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Backus, G, Parker RL, Constable C.  1996.  Foundations of Geomagnetism. :xiv,369p.., Cambridge England ; New York: Cambridge University Press AbstractWebsite

The main magnetic field of the Earth is a complex phenomenon. To understand its origins in the fluid of the Earth's core, and how it changes in time requires a variety of mathematical and physical tools. This book presents the foundations of geomagnetism, in detail and developed from first principles. The book is based on George Backus' courses for graduate students at the University of California, San Diego. The material is mathematically rigorous, but is logically developed and has consistent notation, making it accessible to a broad range of readers. The book starts with an overview of the phenomena of interest in geomagnetism, and then goes on to deal with the phenomena in detail, building the necessary techniques in a thorough and consistent manner. Students and researchers will find this book to be an invaluable resource in the appreciation of the mathematical and physical foundations of geomagnetism.

Banks, RJ, Parker RL, Huestis SP.  1977.  Isostatic compensation on a continental scale: local versus regional mechanisms. Geophysical Journal of the Royal Astronomical Society. 51:431-452.: Blackwell Publishing Ltd   10.1111/j.1365-246X.1977.tb06927.x   AbstractWebsite

Summary. Using the techniques of linear and quadratic programming, it can be shown that the isostatic response function for the continental United States, computed by Lewis & Dorman (1970), is incompatible with any local compensation model that involves only negative density contrasts beneath topographic loads. We interpret the need for positive densities as indicating that compensation is regional rather than local. The regional compensation model that we investigate treats the outer shell of the Earth as a thin elastic plate, floating on the surface of a liquid. The response of such a model can be inverted to yield the absolute density gradient in the plate, provided the flexural rigidity of the plate and the density contrast between mantle and topography are specified. If only positive density gradients are allowed, such a regional model fits the United States response data provided the flexural rigidity of the plate lies between 1021 and 1022 N m. The fit of the model is insensitive to the mantle/ load density contrast, but certain bounds on the density structure can be established if the model is assumed correct. In particular, the maximum density increase within the plate at depths greater than 34 kin must not exceed 470 kg m−3; this can be regarded as an upper bound on the density contrast at the Mohorovicic discontinuity. The permitted values of the flexural rigidity correspond to plate thicknesses in the range 5–10 km, yet deformations at depths greater than 20 km are indicated by other geophysical data. We conclude that the plate cannot be perfectly elastic; its effective elastic moduli must be much smaller than the seismically determined values. Estimates of the stress-differences produced in the earth by topographic loads, that use the elastic plate model, together with seismically determined elastic parameters, will be too large by a factor of four or more.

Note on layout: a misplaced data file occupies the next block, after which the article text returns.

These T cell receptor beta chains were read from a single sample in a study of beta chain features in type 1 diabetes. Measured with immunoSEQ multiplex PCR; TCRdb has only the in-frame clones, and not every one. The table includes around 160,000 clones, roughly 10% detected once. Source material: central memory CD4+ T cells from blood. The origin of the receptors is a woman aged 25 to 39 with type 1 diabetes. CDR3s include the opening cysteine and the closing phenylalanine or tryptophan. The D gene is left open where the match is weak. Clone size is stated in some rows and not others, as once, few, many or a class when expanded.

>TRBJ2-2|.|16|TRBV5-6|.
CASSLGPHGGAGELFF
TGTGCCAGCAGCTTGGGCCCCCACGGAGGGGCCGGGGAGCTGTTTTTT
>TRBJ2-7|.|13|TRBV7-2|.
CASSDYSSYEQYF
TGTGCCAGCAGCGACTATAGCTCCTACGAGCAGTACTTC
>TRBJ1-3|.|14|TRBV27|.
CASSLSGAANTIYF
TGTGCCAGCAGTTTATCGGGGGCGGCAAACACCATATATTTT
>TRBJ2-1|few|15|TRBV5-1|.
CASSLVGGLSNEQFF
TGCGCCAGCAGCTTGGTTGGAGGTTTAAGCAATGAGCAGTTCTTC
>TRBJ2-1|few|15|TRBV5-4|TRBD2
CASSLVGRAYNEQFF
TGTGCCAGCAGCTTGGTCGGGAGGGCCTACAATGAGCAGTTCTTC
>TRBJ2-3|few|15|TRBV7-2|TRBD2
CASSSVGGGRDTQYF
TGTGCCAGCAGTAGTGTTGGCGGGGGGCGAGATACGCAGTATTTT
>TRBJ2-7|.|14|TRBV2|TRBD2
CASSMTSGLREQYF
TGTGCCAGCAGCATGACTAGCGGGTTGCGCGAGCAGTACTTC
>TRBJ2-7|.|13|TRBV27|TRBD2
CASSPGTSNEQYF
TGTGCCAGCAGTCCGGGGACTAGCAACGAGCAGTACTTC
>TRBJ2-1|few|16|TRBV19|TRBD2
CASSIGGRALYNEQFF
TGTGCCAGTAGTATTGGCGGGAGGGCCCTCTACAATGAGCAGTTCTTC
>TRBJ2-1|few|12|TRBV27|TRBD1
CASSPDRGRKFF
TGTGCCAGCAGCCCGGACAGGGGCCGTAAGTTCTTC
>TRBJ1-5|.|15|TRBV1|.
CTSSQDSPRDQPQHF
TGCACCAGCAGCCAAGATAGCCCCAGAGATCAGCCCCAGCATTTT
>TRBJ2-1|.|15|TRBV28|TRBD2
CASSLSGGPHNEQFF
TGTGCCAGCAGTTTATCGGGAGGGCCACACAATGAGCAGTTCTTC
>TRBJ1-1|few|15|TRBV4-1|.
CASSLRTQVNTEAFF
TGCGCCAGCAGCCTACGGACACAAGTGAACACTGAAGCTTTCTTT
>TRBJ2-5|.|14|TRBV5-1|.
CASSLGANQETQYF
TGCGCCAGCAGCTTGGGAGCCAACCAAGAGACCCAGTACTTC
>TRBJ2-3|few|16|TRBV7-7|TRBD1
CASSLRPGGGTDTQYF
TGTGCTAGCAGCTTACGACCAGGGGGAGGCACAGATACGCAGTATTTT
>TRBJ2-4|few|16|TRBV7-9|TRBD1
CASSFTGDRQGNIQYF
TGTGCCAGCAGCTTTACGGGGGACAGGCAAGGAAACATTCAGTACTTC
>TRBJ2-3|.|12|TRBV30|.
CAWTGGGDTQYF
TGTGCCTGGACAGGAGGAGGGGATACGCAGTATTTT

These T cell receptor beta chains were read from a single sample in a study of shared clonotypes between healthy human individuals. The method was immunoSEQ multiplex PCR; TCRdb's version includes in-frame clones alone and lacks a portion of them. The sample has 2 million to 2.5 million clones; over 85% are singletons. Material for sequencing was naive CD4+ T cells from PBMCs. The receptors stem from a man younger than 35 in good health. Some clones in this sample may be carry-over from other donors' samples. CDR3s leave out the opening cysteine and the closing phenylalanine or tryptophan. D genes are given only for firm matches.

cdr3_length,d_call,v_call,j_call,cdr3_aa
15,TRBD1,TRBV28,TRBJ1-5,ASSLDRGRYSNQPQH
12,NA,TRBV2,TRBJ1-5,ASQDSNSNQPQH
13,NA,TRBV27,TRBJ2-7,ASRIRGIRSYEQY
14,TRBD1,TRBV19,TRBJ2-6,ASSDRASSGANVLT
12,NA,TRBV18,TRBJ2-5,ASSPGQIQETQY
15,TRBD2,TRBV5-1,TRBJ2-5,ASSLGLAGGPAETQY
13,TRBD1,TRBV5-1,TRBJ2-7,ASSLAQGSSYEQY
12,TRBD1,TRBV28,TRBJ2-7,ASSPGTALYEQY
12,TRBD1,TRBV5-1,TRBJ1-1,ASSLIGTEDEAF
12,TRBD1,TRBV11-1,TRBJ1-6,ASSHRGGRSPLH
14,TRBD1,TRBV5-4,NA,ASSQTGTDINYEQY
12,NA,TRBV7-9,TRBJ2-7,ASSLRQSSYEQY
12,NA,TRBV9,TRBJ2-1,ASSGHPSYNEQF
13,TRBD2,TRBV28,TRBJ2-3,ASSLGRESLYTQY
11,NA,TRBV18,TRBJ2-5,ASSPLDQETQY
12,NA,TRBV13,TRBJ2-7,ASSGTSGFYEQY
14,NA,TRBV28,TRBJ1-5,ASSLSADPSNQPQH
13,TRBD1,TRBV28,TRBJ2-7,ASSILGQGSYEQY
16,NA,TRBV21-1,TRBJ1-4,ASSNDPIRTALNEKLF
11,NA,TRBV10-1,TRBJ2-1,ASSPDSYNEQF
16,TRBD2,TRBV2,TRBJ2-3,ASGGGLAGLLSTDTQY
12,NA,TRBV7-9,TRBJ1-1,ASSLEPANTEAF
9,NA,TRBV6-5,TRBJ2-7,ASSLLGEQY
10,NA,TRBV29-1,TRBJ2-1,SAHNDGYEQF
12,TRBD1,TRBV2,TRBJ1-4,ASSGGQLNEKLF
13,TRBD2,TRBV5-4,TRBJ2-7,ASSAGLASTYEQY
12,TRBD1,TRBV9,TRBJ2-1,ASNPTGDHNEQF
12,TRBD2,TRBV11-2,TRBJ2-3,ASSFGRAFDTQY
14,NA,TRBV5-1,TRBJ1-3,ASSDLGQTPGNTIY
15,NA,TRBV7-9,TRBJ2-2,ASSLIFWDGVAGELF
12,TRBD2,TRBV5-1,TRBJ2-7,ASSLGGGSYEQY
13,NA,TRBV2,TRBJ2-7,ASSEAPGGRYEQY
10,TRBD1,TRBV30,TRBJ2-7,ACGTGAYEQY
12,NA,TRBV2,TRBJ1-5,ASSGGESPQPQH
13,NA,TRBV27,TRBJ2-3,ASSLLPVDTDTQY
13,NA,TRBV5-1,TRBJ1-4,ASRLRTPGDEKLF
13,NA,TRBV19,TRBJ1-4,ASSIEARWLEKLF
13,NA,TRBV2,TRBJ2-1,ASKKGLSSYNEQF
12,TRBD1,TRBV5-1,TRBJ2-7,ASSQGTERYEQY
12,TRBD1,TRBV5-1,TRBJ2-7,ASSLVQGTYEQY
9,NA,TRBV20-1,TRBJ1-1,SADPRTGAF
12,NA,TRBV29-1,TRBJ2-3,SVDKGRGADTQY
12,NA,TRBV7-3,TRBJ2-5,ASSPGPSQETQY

Barbour, AJ, Parker RL.  2014.  psd: Adaptive, sine multitaper power spectral density estimation for R. Computers & Geosciences. 63:1-8.   10.1016/j.cageo.2013.09.015   AbstractWebsite